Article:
Dolmen de Soto

Passage in the Dolmen de Soto

The Dolmen de Soto is a Neolithic subterranean structure in Trigueros, Andalucía, Spain. It is estimated it was built between 4,500 and 5,000 years ago and is one of about 200 neolithic ritual-burial sites in the province of Huelva.


Surface of the Dolmen de Soto

The site was discovered by Armando de Soto Morillas, as he wanted to build a new house in 1922 on his estate, La lobita. The same year excavation works were initiated on the burial site and by 1924 the German archaeologist Hugo Obermaier was asked to perform some research by the Duke of Alba, Jacobo Fitz-James Stuart. Obermaier discovered eight buried bodies in a fetal position accompanied with artifacts following which Obermaier published a book describing the results of the excavation and the characteristics of the funerary site. In 1931 it was declared a National Monument of Spain, but it stayed a private property until 1987, when it was included within the jurisdiction of the Spanish Ministry of Culture. Recently, the First Art team, a Portuguese/Spanish/Welsh team undertook a comprehensive study on the engraved and painted uprights that stand within the passage and chamber areas of the monument. The results revealed a unique corpus of material. The results have been published in a large monograph and as a popular article in Current World Archaeology, a summary has also been posted on the Bradshaw Foundation website.


View towards the entrance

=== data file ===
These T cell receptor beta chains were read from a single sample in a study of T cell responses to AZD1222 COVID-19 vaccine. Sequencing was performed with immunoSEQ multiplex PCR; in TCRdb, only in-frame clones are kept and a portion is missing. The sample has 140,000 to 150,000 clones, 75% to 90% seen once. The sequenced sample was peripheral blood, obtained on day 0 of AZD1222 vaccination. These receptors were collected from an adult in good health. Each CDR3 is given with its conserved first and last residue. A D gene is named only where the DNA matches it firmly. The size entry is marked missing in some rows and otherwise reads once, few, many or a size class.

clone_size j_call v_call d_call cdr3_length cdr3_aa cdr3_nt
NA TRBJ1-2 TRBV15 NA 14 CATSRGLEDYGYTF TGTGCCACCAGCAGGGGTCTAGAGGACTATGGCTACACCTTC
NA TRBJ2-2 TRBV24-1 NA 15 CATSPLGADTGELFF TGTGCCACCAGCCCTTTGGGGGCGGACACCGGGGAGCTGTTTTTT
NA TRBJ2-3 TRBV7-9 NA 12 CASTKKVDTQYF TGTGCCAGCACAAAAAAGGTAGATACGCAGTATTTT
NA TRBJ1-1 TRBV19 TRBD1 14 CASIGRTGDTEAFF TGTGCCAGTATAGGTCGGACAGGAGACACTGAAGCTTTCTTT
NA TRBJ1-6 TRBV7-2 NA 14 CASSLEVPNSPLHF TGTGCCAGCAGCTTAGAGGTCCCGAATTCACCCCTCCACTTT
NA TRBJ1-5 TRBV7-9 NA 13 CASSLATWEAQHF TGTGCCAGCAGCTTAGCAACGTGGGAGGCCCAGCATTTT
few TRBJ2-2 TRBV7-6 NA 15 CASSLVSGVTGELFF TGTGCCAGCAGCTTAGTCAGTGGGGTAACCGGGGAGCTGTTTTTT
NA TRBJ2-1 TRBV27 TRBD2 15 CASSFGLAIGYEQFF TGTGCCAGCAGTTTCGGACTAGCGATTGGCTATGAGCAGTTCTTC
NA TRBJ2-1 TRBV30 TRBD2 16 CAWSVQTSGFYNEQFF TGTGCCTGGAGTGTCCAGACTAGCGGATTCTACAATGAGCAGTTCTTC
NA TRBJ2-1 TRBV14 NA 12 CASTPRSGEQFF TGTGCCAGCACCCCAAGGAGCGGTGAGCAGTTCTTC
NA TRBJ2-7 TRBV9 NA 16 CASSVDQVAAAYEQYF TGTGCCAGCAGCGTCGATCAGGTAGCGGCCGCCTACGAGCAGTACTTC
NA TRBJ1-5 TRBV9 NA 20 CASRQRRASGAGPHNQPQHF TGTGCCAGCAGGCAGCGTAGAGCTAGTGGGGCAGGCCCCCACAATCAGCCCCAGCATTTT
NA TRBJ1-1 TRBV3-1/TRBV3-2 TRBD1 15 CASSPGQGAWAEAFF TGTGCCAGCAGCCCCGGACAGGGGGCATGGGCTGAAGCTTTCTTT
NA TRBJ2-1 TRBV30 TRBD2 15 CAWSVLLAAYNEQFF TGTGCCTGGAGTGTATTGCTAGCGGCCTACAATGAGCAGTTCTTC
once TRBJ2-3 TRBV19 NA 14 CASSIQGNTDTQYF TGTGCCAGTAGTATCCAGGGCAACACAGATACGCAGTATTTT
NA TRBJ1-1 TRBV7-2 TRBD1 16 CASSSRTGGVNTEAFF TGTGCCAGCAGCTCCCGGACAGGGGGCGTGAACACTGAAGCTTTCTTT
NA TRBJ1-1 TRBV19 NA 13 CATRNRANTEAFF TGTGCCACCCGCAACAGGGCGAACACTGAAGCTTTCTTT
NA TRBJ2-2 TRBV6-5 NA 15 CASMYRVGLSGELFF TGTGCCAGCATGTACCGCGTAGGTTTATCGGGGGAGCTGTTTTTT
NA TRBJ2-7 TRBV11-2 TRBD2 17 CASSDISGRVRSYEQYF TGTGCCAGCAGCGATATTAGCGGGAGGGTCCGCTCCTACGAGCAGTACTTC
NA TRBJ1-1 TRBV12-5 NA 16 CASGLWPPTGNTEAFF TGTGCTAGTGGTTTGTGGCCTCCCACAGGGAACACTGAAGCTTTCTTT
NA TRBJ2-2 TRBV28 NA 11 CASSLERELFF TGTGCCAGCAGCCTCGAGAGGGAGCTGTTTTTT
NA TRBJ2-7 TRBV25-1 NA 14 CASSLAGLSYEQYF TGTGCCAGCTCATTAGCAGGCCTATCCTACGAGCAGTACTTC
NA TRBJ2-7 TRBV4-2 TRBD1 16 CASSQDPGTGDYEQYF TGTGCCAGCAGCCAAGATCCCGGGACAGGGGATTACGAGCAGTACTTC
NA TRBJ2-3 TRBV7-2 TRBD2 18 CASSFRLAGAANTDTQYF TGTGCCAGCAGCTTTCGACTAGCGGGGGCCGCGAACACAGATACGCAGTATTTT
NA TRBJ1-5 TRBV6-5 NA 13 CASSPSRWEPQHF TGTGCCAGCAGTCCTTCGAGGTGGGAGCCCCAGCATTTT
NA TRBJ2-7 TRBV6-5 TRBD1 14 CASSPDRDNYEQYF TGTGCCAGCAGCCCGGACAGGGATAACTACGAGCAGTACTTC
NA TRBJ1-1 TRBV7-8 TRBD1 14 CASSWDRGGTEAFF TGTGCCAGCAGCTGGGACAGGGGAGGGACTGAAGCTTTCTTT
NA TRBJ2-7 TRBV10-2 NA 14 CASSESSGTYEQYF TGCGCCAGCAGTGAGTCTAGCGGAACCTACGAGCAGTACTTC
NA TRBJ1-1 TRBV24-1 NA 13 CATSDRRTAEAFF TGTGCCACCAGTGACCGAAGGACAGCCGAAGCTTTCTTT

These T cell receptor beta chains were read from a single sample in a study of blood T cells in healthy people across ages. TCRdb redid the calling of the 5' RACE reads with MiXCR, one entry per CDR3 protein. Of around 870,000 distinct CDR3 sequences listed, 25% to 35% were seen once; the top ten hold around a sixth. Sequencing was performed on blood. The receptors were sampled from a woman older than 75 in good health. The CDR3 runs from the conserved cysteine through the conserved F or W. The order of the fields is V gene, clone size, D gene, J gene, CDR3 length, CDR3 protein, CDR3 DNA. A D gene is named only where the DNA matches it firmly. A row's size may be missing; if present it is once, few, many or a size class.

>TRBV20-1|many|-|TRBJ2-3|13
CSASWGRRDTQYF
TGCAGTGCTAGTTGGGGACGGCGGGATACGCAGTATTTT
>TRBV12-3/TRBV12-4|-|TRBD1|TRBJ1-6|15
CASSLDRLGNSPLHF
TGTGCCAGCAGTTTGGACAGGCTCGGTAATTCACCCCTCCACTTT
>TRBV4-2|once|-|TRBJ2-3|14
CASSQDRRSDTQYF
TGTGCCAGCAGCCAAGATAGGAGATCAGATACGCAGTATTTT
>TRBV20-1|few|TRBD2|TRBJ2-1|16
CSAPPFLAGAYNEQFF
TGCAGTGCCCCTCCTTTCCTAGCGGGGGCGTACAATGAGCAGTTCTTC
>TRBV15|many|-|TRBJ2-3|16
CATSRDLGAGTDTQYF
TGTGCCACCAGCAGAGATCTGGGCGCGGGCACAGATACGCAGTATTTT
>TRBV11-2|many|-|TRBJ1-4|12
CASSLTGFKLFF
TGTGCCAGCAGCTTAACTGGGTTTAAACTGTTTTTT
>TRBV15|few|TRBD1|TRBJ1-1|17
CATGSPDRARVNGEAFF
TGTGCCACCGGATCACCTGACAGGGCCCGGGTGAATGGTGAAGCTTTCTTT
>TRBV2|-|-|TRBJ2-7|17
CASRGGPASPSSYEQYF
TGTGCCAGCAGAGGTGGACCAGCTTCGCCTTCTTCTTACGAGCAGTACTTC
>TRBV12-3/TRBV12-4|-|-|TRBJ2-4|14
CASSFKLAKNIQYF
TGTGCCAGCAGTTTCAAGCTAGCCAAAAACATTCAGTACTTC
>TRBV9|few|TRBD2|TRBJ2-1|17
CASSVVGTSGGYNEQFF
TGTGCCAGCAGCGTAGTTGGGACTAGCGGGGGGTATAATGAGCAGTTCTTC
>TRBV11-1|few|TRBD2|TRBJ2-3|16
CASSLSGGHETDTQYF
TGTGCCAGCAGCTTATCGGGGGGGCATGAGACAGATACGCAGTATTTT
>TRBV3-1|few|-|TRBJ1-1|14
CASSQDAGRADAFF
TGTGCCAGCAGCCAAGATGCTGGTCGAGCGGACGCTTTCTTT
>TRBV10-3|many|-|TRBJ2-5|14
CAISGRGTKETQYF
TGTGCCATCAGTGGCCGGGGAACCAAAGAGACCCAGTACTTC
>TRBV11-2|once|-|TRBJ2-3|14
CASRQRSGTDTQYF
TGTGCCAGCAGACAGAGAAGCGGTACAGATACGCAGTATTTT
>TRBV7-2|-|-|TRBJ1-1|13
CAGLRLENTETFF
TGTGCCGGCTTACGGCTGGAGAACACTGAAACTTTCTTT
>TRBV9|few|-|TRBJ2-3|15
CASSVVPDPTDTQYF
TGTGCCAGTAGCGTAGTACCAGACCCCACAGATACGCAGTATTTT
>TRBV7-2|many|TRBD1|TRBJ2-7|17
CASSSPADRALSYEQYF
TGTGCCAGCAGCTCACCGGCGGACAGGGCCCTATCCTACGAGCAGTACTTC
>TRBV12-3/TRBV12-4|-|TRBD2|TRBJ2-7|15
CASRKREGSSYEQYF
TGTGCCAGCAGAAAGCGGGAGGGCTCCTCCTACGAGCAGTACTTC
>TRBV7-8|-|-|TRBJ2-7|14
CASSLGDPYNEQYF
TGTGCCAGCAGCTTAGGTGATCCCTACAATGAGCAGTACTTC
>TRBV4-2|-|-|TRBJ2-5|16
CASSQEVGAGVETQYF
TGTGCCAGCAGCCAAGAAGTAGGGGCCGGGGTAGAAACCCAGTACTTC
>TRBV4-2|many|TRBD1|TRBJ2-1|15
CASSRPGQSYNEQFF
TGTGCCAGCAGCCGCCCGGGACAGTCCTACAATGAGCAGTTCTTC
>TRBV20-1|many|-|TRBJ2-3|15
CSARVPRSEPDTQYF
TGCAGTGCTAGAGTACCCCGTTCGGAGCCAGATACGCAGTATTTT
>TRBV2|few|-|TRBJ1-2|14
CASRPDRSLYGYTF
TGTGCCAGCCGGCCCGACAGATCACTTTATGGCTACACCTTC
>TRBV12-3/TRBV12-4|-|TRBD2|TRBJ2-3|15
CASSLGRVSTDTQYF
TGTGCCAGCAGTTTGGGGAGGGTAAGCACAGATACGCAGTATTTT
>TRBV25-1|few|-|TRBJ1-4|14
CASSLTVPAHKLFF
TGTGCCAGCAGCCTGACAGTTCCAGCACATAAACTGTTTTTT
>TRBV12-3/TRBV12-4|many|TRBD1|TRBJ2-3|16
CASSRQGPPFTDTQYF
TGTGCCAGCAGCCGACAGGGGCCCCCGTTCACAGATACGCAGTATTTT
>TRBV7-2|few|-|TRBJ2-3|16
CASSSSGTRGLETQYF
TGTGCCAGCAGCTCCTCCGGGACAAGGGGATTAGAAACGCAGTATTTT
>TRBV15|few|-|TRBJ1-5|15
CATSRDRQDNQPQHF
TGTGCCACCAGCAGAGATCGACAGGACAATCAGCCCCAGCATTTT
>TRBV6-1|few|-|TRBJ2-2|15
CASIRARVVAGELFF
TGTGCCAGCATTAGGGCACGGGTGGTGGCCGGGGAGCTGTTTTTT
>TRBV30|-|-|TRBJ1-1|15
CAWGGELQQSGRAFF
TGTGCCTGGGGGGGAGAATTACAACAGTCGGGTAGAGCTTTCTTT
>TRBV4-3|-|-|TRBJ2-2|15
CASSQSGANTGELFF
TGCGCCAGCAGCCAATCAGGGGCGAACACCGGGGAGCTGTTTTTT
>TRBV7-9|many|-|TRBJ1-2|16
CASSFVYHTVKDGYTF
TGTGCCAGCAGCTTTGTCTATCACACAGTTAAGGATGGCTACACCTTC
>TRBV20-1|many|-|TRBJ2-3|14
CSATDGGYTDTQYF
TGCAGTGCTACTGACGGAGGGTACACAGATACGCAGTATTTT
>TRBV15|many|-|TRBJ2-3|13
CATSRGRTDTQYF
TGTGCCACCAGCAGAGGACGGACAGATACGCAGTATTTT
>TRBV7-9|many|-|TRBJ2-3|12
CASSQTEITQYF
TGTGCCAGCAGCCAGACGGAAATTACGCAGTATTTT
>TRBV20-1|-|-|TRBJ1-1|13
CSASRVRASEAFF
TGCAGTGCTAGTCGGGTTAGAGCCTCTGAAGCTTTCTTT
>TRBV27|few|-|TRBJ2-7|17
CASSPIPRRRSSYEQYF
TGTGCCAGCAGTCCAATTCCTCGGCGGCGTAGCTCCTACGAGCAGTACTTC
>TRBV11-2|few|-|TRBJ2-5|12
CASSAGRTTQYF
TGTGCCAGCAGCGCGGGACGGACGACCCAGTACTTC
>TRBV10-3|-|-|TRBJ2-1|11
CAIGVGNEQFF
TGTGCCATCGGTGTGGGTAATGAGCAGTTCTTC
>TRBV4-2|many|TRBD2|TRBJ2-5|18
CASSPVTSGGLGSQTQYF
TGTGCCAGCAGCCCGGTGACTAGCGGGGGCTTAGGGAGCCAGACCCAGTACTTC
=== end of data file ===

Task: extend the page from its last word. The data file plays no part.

On the surface it resembles a circle-like mound with a diameter of 75 metres (246 ft). It has a V-shaped passage 20.9 metres (69 ft) long starting at the 0.8 metres (2 ft 7 in) wide,1.55 metres (5 ft 1 in) high western entrance, which expands to 3.1 metres (10 ft) wide and 3.9 metres (13 ft) high in the east. In the eastern end of the passage there is a chamber. During the equinox, the first sun lights the interior of the passage and the chamber for some minutes, and it is assumed this was to denote an eventual re-birth of the buried. Several of the standing-stones have engravings, and it is viewed as one of the largest dolmens in Spain. The passage has 31 standing-stones in the northern part of the passage and 33 in the southern part. The standing stones are of quartzite, sandstone, and limestone and carry 20 capstones that make the roof of the passage.

Artifacts and engravings

Engraved stones

Each of the discovered eight buried bodies were in fetal position and had their respective artifacts beside them. Daggers, cups, and marine fossils were discovered. The artifacts found were not as abundant as those found in other sites; therefore, it is assumed that the Dolmen de Soto was not used for a long time. Engravings were found on 43 standing stones and describe humans, cups, knives, and geometric forms such as simple lines or circles.

This page was last updated at 2023-11-26 05:14 UTC. Update now. View original page.

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